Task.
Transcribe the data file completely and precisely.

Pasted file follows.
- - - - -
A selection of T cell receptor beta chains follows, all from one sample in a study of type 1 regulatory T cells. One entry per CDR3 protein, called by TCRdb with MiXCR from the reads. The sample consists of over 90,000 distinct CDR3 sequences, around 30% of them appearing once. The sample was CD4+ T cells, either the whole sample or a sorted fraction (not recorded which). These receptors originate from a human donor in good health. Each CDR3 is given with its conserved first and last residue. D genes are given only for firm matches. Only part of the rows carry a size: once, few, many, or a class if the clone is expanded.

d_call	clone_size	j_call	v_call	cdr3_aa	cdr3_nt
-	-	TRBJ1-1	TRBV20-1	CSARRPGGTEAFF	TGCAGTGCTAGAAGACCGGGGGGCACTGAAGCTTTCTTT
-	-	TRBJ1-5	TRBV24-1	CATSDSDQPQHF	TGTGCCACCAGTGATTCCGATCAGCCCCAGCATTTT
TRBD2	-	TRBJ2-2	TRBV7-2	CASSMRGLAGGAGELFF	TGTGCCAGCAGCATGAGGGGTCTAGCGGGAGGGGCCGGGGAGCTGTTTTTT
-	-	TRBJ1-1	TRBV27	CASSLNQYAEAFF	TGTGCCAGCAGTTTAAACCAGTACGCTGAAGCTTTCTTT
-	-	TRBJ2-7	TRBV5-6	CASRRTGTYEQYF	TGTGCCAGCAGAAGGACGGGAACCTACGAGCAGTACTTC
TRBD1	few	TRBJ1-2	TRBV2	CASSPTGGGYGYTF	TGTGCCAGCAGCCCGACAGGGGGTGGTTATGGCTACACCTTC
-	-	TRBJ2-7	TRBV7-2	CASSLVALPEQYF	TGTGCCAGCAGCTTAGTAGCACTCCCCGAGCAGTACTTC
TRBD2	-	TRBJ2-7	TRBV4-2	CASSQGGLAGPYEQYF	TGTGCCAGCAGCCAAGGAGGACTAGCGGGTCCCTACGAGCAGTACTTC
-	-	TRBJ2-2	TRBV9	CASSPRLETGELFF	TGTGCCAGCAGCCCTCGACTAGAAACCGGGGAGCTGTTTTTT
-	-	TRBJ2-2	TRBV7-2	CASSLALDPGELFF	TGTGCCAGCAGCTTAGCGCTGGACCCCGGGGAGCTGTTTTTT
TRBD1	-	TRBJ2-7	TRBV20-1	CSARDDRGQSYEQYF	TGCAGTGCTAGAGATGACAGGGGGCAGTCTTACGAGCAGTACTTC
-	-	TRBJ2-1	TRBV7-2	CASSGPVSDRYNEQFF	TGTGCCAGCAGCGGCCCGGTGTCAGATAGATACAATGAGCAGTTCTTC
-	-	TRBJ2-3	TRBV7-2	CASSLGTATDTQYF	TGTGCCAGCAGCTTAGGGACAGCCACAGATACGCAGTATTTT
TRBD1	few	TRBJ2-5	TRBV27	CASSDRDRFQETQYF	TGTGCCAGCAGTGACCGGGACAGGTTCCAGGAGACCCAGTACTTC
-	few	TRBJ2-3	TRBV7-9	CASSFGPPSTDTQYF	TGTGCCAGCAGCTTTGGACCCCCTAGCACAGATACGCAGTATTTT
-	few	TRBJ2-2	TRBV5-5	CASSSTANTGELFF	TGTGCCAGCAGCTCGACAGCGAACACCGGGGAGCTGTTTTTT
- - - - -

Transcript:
A selection of T cell receptor beta chains follows, all from one sample in a study of type 1 regulatory T cells. One entry per CDR3 protein, called by TCRdb with MiXCR from the reads. The sample consists of over 90,000 distinct CDR3 sequences, around 30% of them appearing once. The sample was CD4+ T cells, either the whole sample or a sorted fraction (not recorded which). These receptors originate from a human donor in good health. Each CDR3 is given with its conserved first and last residue. D genes are given only for firm matches. Only part of the rows carry a size: once, few, many, or a class if the clone is expanded.

d_call	clone_size	j_call	v_call	cdr3_aa	cdr3_nt
-	-	TRBJ1-1	TRBV20-1	CSARRPGGTEAFF	TGCAGTGCTAGAAGACCGGGGGGCACTGAAGCTTTCTTT
-	-	TRBJ1-5	TRBV24-1	CATSDSDQPQHF	TGTGCCACCAGTGATTCCGATCAGCCCCAGCATTTT
TRBD2	-	TRBJ2-2	TRBV7-2	CASSMRGLAGGAGELFF	TGTGCCAGCAGCATGAGGGGTCTAGCGGGAGGGGCCGGGGAGCTGTTTTTT
-	-	TRBJ1-1	TRBV27	CASSLNQYAEAFF	TGTGCCAGCAGTTTAAACCAGTACGCTGAAGCTTTCTTT
-	-	TRBJ2-7	TRBV5-6	CASRRTGTYEQYF	TGTGCCAGCAGAAGGACGGGAACCTACGAGCAGTACTTC
TRBD1	few	TRBJ1-2	TRBV2	CASSPTGGGYGYTF	TGTGCCAGCAGCCCGACAGGGGGTGGTTATGGCTACACCTTC
-	-	TRBJ2-7	TRBV7-2	CASSLVALPEQYF	TGTGCCAGCAGCTTAGTAGCACTCCCCGAGCAGTACTTC
TRBD2	-	TRBJ2-7	TRBV4-2	CASSQGGLAGPYEQYF	TGTGCCAGCAGCCAAGGAGGACTAGCGGGTCCCTACGAGCAGTACTTC
-	-	TRBJ2-2	TRBV9	CASSPRLETGELFF	TGTGCCAGCAGCCCTCGACTAGAAACCGGGGAGCTGTTTTTT
-	-	TRBJ2-2	TRBV7-2	CASSLALDPGELFF	TGTGCCAGCAGCTTAGCGCTGGACCCCGGGGAGCTGTTTTTT
TRBD1	-	TRBJ2-7	TRBV20-1	CSARDDRGQSYEQYF	TGCAGTGCTAGAGATGACAGGGGGCAGTCTTACGAGCAGTACTTC
-	-	TRBJ2-1	TRBV7-2	CASSGPVSDRYNEQFF	TGTGCCAGCAGCGGCCCGGTGTCAGATAGATACAATGAGCAGTTCTTC
-	-	TRBJ2-3	TRBV7-2	CASSLGTATDTQYF	TGTGCCAGCAGCTTAGGGACAGCCACAGATACGCAGTATTTT
TRBD1	few	TRBJ2-5	TRBV27	CASSDRDRFQETQYF	TGTGCCAGCAGTGACCGGGACAGGTTCCAGGAGACCCAGTACTTC
-	few	TRBJ2-3	TRBV7-9	CASSFGPPSTDTQYF	TGTGCCAGCAGCTTTGGACCCCCTAGCACAGATACGCAGTATTTT
-	few	TRBJ2-2	TRBV5-5	CASSSTANTGELFF	TGTGCCAGCAGCTCGACAGCGAACACCGGGGAGCTGTTTTTT